Have you ever tasted a Culotte Suisse? I must warn you. If you Google these words, you’ll come across pictures of women’s underwear! In fact, the Swiss Culotte (Schweizerhose in German) is an heirloom variety of pear. This fruit dates back to at least 1750 in the canton of Neuchâtel, when it was known as “la Verte longue suisse.” The name “culotte” appeared at the beginning of the 19th century.
Why does this pear have a strange name? Because of its stripes, which resemble the colorful stripes on the breeches (a type of short trousers) of the soldiers of the Swiss Guard (culotte means “panties” in French, but an older use of this term is for “breeches”). These soldiers have the responsibility to protect the Pope and Vatican City.
The bulbous Culotte pears are green, yellow and sometimes light red — a color that appears with exposure to sunshine.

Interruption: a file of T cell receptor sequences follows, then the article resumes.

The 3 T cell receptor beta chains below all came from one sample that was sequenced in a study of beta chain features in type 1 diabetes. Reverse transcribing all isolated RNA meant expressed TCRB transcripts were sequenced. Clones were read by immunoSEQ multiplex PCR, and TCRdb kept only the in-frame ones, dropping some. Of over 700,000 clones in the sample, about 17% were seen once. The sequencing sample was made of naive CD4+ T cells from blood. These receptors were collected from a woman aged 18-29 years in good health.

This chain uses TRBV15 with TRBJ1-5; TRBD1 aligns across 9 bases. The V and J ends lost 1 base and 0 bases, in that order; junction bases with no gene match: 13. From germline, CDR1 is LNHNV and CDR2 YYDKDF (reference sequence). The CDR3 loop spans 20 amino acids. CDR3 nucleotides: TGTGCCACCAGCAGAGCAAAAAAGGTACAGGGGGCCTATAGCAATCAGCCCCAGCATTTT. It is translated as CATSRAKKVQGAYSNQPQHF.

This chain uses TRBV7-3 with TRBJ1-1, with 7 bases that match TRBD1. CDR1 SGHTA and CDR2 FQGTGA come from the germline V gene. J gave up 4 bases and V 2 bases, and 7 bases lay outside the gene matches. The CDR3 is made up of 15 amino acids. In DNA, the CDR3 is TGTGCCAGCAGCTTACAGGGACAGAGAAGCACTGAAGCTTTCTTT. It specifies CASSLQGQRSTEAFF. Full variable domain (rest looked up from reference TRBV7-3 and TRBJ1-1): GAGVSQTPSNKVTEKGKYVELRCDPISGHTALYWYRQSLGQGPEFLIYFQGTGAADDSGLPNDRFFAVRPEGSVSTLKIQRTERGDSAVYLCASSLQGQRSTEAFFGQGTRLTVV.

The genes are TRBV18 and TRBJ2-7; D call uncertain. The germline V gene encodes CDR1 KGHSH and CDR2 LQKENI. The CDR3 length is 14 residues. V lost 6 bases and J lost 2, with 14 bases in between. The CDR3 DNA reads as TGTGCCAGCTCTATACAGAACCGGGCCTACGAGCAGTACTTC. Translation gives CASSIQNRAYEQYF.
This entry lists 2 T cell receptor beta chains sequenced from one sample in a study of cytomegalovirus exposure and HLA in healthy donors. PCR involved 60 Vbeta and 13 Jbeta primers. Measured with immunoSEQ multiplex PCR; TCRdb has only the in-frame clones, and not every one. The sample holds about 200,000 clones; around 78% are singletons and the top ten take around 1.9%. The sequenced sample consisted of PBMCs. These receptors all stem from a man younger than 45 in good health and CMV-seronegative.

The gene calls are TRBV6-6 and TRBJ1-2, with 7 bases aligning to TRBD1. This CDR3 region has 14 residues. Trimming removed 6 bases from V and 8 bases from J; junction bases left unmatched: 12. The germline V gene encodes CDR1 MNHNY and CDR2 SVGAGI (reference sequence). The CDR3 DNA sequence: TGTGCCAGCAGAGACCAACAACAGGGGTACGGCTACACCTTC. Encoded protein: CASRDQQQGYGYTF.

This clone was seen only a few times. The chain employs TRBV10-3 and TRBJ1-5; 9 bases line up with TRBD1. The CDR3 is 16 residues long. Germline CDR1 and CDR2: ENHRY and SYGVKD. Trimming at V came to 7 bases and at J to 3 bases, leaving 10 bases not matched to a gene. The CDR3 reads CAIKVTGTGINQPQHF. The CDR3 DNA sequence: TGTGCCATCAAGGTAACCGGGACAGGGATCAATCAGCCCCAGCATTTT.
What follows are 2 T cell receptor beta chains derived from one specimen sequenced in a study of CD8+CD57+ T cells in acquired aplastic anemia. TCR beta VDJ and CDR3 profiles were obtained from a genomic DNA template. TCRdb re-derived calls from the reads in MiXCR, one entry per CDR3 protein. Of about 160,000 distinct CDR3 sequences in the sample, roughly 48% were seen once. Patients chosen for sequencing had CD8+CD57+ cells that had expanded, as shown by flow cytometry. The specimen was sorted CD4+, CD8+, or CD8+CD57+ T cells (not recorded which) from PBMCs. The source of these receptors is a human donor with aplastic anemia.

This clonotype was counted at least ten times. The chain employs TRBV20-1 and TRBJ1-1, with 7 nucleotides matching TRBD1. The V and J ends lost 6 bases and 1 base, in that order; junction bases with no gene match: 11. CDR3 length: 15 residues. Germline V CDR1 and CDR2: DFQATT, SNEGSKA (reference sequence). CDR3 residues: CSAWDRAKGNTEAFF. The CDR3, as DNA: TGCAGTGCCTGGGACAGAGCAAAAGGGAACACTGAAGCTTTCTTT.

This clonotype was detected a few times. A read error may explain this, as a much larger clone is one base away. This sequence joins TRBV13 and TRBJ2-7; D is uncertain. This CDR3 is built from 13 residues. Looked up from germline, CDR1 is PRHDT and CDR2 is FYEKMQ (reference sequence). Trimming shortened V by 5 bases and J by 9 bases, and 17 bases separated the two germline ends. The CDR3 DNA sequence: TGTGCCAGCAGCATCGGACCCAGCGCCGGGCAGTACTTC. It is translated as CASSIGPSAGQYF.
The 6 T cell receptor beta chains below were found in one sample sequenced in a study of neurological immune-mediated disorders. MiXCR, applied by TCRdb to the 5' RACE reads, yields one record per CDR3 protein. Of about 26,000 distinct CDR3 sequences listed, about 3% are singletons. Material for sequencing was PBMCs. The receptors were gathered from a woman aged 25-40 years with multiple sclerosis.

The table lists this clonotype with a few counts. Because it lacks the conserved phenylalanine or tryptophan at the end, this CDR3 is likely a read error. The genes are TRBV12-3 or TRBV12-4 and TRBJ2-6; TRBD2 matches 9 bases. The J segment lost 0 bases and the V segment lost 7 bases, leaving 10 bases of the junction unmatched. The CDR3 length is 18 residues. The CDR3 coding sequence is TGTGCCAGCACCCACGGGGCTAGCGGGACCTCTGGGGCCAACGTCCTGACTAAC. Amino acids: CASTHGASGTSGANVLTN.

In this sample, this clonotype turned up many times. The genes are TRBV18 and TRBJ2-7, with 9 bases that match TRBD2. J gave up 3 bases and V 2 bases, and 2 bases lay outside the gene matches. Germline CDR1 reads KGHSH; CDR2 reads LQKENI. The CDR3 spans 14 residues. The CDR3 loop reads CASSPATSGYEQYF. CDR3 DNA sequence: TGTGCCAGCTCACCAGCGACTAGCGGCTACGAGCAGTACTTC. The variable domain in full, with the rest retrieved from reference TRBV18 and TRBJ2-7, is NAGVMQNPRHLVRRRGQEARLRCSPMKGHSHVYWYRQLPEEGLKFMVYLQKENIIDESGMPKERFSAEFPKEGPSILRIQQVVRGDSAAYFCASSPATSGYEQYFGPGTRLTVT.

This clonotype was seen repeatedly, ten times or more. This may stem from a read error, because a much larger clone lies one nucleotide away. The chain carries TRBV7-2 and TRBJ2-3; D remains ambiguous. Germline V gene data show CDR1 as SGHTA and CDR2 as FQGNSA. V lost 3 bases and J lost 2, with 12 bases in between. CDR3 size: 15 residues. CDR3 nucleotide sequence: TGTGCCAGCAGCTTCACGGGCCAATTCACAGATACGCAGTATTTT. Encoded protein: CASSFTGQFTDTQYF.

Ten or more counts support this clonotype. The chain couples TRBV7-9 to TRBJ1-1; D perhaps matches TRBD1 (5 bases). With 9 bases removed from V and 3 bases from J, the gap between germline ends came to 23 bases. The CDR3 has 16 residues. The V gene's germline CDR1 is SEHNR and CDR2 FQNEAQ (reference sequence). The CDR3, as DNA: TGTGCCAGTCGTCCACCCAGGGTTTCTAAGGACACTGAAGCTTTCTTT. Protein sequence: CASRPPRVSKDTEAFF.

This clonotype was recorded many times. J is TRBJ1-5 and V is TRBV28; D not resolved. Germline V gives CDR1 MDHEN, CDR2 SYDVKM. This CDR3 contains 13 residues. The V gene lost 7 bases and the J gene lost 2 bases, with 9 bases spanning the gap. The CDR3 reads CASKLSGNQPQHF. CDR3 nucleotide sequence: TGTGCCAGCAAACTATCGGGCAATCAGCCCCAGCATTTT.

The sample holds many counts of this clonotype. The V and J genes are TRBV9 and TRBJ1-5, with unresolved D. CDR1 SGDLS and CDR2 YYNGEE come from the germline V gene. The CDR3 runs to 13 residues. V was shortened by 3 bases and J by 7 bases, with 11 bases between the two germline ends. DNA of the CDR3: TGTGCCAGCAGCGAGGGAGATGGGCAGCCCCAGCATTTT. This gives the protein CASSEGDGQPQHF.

Fructus, an association committed to the preservation of old and sometimes forgotten fruit varieties, named the Swiss Culotte Fruit of the Year in 2011. Based in Wädenswil in the canton of Zürich, this association reports that you can find more than 600 varieties of pears in Switzerland. These include the Williams pear from the Valais, the Botzi pear from Fribourg and the Rissole pear from Geneva, but there are many others to discover.
Pear specialties in Switzerland
Switzerland also has many traditional products made from pears. For example, vin cuit in the French-speaking regions and birnenhonig (or birnel) in German-speaking Switzerland. And, let’s not forget the whole dried pears. These dark brown pears have a slightly caramelized taste and serve as the key ingredient in the classic pear bread (Birnbrot) and the pear tart (Schlorzifladen) found in Eastern Switzerland.
When to find Culotte Suisse pears in Switzerland:
The Culotte Suisse pears are typically harvested later in the season, in October or perhaps even in November. You can eat these sweet, juicy pears fresh or use them for drying or for baking.